We are told that our bodies are the problem. We are told that even during the most transitional portions of our lives, during the moments where we need to be the kindest to ourselves, to become smaller. Why is it that so many people wanted to use quarantine to get “snatched,” but not many made it their goal to make peace with food?

Saying things like “don’t gain the COVID-15” tells people that their body and its natural fluctuations are inherently bad, as if your body doesn’t know how to take care of itself. These phrases tell us our bodies are something that need to be controlled, and need to be fixed.

Let me make this clear: your body is NOT something that needs to change. It is not something that needs to be fixed. Your relationship with your body, and how you view food — that’s what you should work on.

 
 
 
 

 
 
 
 
 
 
 
 
 
 
 

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Quarantine and body positivity

It’s easy for me to write this in retrospect, but if I’m honest, quarantine has been ​hard​ on my body positivity. There were times I looked in the mirror, wanted to hop on the scale and wanted to throw out every bit of chocolate in my pantry. I found myself starting to ​worry about gaining too much weight​ during quarantine. I was scared to try on the pants I hadn’t tried on in months. I’m not here to tell you that I didn’t find myself avoiding the “COVID-15,” as that phrase was repeated in commercials and on social media over and over. There were moments I wanted to hop on the latest quarantine diet, come out for the next school year with a perfect body, and times I found myself fighting my body.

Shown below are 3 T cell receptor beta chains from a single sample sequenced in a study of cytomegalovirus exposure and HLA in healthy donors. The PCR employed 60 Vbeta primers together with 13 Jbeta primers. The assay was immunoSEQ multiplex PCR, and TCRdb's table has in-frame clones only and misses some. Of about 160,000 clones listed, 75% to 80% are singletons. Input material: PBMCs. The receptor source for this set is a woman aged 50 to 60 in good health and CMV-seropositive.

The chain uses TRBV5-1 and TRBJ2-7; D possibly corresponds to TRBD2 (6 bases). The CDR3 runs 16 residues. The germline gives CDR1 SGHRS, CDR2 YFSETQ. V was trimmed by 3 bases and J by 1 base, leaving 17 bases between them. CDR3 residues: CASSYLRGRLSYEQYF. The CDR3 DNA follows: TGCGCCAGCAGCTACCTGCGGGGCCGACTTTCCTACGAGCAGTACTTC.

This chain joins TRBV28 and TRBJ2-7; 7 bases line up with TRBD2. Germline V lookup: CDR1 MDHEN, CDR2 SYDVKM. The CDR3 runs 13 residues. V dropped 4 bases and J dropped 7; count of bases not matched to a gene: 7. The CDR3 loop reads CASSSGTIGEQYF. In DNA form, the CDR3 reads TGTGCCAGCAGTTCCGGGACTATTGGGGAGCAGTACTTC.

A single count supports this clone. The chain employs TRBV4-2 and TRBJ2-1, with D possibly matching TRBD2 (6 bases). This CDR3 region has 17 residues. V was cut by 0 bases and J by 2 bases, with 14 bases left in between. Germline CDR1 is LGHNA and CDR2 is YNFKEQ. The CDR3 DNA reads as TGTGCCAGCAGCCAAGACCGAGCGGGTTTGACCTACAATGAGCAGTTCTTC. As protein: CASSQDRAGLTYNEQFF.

And I know ​I’m not alone in this​.

I was able to turn this energy around, and instead focus on fixing my relationship with food. I let my body tell me what it needed, and I stopped fighting it. I used quarantine to fix my relationship with food, and I have never been prouder of myself for anything. I have never found more peace in my own body, and I can only hope that others can do the same.

Improving your relationship with food & body